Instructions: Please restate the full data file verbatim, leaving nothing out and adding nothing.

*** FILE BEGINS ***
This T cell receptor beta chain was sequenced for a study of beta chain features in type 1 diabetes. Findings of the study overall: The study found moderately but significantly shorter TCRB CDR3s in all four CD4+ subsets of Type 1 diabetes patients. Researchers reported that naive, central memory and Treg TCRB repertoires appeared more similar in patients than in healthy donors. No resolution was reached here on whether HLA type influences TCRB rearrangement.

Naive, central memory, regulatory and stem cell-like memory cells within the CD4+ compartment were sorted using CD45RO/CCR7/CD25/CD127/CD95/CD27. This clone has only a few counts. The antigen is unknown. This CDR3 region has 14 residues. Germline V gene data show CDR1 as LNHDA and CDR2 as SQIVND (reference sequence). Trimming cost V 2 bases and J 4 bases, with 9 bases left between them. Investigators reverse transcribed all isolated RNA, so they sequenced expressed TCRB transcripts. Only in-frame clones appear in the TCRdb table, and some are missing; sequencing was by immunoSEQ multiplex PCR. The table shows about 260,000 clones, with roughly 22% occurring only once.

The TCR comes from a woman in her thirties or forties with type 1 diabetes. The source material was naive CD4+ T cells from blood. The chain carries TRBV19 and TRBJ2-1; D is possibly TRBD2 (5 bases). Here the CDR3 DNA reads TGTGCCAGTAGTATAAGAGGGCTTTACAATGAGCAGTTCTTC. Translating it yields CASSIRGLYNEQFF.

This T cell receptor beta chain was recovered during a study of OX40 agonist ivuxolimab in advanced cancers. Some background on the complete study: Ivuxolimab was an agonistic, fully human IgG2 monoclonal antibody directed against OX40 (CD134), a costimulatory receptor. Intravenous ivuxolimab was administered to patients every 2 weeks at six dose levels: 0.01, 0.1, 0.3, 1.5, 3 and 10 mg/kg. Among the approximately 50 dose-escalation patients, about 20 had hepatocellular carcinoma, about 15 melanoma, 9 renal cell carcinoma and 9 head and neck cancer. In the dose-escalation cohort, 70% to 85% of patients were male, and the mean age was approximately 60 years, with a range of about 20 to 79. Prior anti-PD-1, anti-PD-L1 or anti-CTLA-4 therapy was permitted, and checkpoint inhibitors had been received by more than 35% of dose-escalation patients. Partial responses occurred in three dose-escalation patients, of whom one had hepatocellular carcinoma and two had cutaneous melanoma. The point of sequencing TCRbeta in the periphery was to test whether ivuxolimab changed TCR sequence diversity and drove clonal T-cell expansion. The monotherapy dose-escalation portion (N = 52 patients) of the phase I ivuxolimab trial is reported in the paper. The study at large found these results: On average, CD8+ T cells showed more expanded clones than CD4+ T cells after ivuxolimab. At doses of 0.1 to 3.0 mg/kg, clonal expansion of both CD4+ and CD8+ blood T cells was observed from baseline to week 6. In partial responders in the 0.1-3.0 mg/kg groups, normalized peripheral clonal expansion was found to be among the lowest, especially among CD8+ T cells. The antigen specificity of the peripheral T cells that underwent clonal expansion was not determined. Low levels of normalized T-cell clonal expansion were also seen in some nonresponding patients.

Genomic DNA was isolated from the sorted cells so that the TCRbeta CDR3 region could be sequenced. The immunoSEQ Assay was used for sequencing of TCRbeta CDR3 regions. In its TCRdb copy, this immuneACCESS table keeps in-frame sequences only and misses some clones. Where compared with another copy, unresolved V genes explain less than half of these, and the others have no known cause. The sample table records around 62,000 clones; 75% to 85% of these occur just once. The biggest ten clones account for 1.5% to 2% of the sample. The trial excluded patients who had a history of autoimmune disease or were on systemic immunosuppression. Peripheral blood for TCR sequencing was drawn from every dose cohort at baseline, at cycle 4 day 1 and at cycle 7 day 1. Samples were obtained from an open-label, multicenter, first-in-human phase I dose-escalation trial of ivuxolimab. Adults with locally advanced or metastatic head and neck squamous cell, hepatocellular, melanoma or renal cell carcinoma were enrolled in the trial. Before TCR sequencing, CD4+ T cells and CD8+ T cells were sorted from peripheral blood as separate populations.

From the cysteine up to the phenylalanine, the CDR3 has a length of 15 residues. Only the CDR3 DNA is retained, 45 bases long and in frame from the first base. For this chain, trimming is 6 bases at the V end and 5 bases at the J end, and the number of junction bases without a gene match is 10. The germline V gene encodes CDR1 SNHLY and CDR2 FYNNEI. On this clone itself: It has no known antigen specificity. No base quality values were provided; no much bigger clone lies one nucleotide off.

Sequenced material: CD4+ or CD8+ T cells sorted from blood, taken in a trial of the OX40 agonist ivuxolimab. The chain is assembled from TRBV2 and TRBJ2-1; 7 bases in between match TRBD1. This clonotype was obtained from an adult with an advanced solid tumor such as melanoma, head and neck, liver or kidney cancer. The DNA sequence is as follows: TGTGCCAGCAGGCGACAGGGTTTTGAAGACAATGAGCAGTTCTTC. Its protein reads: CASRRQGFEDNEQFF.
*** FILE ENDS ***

This T cell receptor beta chain was sequenced for a study of beta chain features in type 1 diabetes. Findings of the study overall: The study found moderately but significantly shorter TCRB CDR3s in all four CD4+ subsets of Type 1 diabetes patients. Researchers reported that naive, central memory and Treg TCRB repertoires appeared more similar in patients than in healthy donors. No resolution was reached here on whether HLA type influences TCRB rearrangement.

Naive, central memory, regulatory and stem cell-like memory cells within the CD4+ compartment were sorted using CD45RO/CCR7/CD25/CD127/CD95/CD27. This clone has only a few counts. The antigen is unknown. This CDR3 region has 14 residues. Germline V gene data show CDR1 as LNHDA and CDR2 as SQIVND (reference sequence). Trimming cost V 2 bases and J 4 bases, with 9 bases left between them. Investigators reverse transcribed all isolated RNA, so they sequenced expressed TCRB transcripts. Only in-frame clones appear in the TCRdb table, and some are missing; sequencing was by immunoSEQ multiplex PCR. The table shows about 260,000 clones, with roughly 22% occurring only once.

The TCR comes from a woman in her thirties or forties with type 1 diabetes. The source material was naive CD4+ T cells from blood. The chain carries TRBV19 and TRBJ2-1; D is possibly TRBD2 (5 bases). Here the CDR3 DNA reads TGTGCCAGTAGTATAAGAGGGCTTTACAATGAGCAGTTCTTC. Translating it yields CASSIRGLYNEQFF.

This T cell receptor beta chain was recovered during a study of OX40 agonist ivuxolimab in advanced cancers. Some background on the complete study: Ivuxolimab was an agonistic, fully human IgG2 monoclonal antibody directed against OX40 (CD134), a costimulatory receptor. Intravenous ivuxolimab was administered to patients every 2 weeks at six dose levels: 0.01, 0.1, 0.3, 1.5, 3 and 10 mg/kg. Among the approximately 50 dose-escalation patients, about 20 had hepatocellular carcinoma, about 15 melanoma, 9 renal cell carcinoma and 9 head and neck cancer. In the dose-escalation cohort, 70% to 85% of patients were male, and the mean age was approximately 60 years, with a range of about 20 to 79. Prior anti-PD-1, anti-PD-L1 or anti-CTLA-4 therapy was permitted, and checkpoint inhibitors had been received by more than 35% of dose-escalation patients. Partial responses occurred in three dose-escalation patients, of whom one had hepatocellular carcinoma and two had cutaneous melanoma. The point of sequencing TCRbeta in the periphery was to test whether ivuxolimab changed TCR sequence diversity and drove clonal T-cell expansion. The monotherapy dose-escalation portion (N = 52 patients) of the phase I ivuxolimab trial is reported in the paper. The study at large found these results: On average, CD8+ T cells showed more expanded clones than CD4+ T cells after ivuxolimab. At doses of 0.1 to 3.0 mg/kg, clonal expansion of both CD4+ and CD8+ blood T cells was observed from baseline to week 6. In partial responders in the 0.1-3.0 mg/kg groups, normalized peripheral clonal expansion was found to be among the lowest, especially among CD8+ T cells. The antigen specificity of the peripheral T cells that underwent clonal expansion was not determined. Low levels of normalized T-cell clonal expansion were also seen in some nonresponding patients.

Genomic DNA was isolated from the sorted cells so that the TCRbeta CDR3 region could be sequenced. The immunoSEQ Assay was used for sequencing of TCRbeta CDR3 regions. In its TCRdb copy, this immuneACCESS table keeps in-frame sequences only and misses some clones. Where compared with another copy, unresolved V genes explain less than half of these, and the others have no known cause. The sample table records around 62,000 clones; 75% to 85% of these occur just once. The biggest ten clones account for 1.5% to 2% of the sample. The trial excluded patients who had a history of autoimmune disease or were on systemic immunosuppression. Peripheral blood for TCR sequencing was drawn from every dose cohort at baseline, at cycle 4 day 1 and at cycle 7 day 1. Samples were obtained from an open-label, multicenter, first-in-human phase I dose-escalation trial of ivuxolimab. Adults with locally advanced or metastatic head and neck squamous cell, hepatocellular, melanoma or renal cell carcinoma were enrolled in the trial. Before TCR sequencing, CD4+ T cells and CD8+ T cells were sorted from peripheral blood as separate populations.

From the cysteine up to the phenylalanine, the CDR3 has a length of 15 residues. Only the CDR3 DNA is retained, 45 bases long and in frame from the first base. For this chain, trimming is 6 bases at the V end and 5 bases at the J end, and the number of junction bases without a gene match is 10. The germline V gene encodes CDR1 SNHLY and CDR2 FYNNEI. On this clone itself: It has no known antigen specificity. No base quality values were provided; no much bigger clone lies one nucleotide off.

Sequenced material: CD4+ or CD8+ T cells sorted from blood, taken in a trial of the OX40 agonist ivuxolimab. The chain is assembled from TRBV2 and TRBJ2-1; 7 bases in between match TRBD1. This clonotype was obtained from an adult with an advanced solid tumor such as melanoma, head and neck, liver or kidney cancer. The DNA sequence is as follows: TGTGCCAGCAGGCGACAGGGTTTTGAAGACAATGAGCAGTTCTTC. Its protein reads: CASRRQGFEDNEQFF.